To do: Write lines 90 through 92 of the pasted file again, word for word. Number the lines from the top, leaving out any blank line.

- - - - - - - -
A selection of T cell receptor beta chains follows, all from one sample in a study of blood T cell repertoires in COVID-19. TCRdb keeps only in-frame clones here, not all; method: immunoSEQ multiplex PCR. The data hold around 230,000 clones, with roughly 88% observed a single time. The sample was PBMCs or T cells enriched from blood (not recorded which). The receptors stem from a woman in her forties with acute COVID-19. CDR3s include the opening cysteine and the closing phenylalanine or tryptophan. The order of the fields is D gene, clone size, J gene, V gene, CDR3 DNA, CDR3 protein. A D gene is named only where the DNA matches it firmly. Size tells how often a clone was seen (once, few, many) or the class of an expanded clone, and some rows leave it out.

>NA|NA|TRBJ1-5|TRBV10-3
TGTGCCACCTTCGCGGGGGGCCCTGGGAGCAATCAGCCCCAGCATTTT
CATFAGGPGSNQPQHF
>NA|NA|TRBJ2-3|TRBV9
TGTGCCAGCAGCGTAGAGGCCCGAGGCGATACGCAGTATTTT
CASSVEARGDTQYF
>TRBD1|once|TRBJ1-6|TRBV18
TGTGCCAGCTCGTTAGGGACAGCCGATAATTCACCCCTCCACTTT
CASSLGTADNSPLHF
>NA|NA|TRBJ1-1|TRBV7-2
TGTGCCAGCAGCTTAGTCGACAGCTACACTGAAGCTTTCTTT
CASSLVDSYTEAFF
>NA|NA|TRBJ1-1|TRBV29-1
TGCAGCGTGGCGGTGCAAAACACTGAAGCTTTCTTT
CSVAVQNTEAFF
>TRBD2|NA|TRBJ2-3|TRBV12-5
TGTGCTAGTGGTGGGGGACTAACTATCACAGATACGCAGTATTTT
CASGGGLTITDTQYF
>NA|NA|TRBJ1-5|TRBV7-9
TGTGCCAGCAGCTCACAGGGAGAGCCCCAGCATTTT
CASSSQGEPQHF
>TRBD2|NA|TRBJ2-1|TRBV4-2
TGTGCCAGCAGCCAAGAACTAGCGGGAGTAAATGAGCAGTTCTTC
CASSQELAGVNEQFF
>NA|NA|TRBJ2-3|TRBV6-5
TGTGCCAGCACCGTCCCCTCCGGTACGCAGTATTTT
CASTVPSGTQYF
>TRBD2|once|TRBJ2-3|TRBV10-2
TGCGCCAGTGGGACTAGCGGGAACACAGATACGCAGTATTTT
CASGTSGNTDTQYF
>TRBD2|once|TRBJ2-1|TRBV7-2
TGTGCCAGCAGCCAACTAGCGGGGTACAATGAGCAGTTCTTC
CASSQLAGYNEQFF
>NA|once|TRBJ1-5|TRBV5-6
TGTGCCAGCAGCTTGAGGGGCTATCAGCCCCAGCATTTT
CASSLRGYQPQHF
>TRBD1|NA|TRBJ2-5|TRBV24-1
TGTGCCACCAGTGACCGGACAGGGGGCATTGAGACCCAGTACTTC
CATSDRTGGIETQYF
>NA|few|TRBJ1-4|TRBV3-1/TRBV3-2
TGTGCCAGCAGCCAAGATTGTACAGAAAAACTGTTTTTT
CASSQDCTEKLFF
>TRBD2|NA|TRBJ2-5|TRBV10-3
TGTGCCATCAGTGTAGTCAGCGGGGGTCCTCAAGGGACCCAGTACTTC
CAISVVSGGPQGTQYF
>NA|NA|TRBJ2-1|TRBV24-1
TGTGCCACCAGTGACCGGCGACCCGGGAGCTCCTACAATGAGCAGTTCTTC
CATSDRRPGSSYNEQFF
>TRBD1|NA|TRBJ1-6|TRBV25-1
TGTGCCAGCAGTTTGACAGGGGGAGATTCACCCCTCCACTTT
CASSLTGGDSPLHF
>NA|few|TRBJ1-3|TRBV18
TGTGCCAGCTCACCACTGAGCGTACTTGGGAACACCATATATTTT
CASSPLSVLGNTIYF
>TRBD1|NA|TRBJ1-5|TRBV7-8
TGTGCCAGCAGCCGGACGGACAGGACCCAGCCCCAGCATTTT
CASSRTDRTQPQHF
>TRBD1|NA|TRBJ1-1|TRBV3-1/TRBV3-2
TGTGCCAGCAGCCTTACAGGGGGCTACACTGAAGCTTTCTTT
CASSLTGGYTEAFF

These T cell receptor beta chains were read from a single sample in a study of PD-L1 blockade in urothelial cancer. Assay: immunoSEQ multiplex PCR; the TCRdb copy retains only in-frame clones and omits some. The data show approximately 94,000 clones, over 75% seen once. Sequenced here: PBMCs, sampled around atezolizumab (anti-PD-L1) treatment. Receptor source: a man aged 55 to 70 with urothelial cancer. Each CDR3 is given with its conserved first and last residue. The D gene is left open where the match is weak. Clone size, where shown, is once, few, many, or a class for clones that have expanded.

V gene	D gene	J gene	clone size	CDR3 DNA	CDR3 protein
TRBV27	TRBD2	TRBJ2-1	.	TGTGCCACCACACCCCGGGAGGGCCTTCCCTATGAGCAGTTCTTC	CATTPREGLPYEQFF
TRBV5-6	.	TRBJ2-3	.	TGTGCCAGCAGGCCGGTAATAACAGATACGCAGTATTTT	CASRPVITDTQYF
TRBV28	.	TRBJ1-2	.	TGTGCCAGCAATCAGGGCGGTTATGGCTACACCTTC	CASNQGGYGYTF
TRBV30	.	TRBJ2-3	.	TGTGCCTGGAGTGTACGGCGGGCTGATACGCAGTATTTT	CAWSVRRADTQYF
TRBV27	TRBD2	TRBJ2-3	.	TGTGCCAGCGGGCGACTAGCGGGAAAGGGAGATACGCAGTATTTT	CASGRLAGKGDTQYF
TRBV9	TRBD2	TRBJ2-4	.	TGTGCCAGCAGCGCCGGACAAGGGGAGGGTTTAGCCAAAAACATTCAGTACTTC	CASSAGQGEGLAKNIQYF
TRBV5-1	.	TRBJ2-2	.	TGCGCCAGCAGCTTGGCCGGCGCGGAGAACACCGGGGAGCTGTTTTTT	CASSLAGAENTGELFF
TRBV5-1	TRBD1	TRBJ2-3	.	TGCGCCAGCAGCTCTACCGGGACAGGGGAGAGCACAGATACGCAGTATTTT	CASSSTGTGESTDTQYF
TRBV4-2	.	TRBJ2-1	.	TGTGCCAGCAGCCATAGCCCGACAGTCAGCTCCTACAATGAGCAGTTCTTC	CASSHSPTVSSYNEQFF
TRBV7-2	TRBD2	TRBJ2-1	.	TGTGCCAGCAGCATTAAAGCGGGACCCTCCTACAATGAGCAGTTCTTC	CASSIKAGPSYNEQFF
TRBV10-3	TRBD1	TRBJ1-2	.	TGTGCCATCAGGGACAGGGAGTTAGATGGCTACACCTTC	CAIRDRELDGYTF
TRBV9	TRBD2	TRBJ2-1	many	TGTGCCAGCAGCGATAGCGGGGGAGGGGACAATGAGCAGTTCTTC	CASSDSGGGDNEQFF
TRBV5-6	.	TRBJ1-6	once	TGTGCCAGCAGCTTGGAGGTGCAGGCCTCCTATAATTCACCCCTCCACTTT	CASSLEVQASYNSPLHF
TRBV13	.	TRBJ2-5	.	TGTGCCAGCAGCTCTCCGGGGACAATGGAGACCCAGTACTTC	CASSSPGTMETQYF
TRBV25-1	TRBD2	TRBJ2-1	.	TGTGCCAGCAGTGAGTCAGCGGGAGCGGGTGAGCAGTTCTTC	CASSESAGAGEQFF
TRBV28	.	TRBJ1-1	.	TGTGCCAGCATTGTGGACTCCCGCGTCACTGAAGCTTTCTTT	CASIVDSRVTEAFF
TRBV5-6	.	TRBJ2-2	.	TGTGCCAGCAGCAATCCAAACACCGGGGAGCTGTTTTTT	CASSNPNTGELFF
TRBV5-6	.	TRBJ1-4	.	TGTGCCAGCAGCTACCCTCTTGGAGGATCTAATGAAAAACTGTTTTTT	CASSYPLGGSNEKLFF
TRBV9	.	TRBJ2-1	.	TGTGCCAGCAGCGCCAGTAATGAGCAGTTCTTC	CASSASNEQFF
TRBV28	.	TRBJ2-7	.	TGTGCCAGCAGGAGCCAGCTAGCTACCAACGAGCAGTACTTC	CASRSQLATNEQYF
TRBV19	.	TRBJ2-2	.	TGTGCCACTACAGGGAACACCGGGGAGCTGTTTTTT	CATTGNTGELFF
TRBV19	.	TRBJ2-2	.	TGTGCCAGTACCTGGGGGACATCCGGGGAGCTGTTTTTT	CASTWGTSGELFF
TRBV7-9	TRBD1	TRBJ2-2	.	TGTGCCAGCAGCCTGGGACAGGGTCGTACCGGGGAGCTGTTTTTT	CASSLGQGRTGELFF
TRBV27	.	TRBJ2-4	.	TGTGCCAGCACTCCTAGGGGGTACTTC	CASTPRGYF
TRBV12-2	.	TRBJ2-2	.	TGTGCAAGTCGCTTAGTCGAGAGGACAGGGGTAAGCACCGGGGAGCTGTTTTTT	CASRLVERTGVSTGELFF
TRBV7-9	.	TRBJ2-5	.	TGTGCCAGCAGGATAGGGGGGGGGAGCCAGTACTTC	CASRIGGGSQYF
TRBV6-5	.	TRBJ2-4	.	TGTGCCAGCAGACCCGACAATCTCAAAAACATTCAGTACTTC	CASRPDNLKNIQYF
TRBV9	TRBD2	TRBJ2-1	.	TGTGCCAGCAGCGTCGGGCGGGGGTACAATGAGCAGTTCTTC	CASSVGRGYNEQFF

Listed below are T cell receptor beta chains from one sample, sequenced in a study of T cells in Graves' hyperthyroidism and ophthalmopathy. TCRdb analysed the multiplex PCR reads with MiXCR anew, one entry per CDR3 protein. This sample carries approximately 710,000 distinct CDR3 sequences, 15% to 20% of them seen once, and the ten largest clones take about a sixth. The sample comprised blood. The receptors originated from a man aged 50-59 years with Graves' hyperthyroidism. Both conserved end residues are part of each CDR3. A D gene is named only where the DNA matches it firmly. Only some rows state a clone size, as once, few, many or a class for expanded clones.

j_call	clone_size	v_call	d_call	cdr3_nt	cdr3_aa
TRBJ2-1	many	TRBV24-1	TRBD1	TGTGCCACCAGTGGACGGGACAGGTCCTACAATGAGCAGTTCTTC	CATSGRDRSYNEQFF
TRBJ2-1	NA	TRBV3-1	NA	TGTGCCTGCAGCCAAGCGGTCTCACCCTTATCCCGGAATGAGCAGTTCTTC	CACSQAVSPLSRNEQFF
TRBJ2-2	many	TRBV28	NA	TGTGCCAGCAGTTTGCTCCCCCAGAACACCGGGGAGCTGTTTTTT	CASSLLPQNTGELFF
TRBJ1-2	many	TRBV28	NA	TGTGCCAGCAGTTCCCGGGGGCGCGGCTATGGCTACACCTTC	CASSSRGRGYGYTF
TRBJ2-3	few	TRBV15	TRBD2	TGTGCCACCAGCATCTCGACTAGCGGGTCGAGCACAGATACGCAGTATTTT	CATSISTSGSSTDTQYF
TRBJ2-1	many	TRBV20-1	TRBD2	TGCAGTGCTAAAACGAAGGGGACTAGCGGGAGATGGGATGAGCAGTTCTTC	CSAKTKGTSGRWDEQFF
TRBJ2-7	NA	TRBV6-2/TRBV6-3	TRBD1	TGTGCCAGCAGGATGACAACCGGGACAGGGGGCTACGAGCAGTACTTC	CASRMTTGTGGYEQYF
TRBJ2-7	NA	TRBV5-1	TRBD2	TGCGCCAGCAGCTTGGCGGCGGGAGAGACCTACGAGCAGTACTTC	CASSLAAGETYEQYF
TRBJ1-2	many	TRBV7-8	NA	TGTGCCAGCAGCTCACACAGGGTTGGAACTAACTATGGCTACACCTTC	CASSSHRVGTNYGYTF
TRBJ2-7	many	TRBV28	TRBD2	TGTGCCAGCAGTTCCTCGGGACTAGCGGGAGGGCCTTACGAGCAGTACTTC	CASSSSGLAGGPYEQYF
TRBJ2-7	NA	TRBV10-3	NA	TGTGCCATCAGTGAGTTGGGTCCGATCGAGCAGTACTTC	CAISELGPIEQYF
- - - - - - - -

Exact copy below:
TRBV6-5	.	TRBJ2-4	.	TGTGCCAGCAGACCCGACAATCTCAAAAACATTCAGTACTTC	CASRPDNLKNIQYF
TRBV9	TRBD2	TRBJ2-1	.	TGTGCCAGCAGCGTCGGGCGGGGGTACAATGAGCAGTTCTTC	CASSVGRGYNEQFF

Listed below are T cell receptor beta chains from one sample, sequenced in a study of T cells in Graves' hyperthyroidism and ophthalmopathy. TCRdb analysed the multiplex PCR reads with MiXCR anew, one entry per CDR3 protein. This sample carries approximately 710,000 distinct CDR3 sequences, 15% to 20% of them seen once, and the ten largest clones take about a sixth. The sample comprised blood. The receptors originated from a man aged 50-59 years with Graves' hyperthyroidism. Both conserved end residues are part of each CDR3. A D gene is named only where the DNA matches it firmly. Only some rows state a clone size, as once, few, many or a class for expanded clones.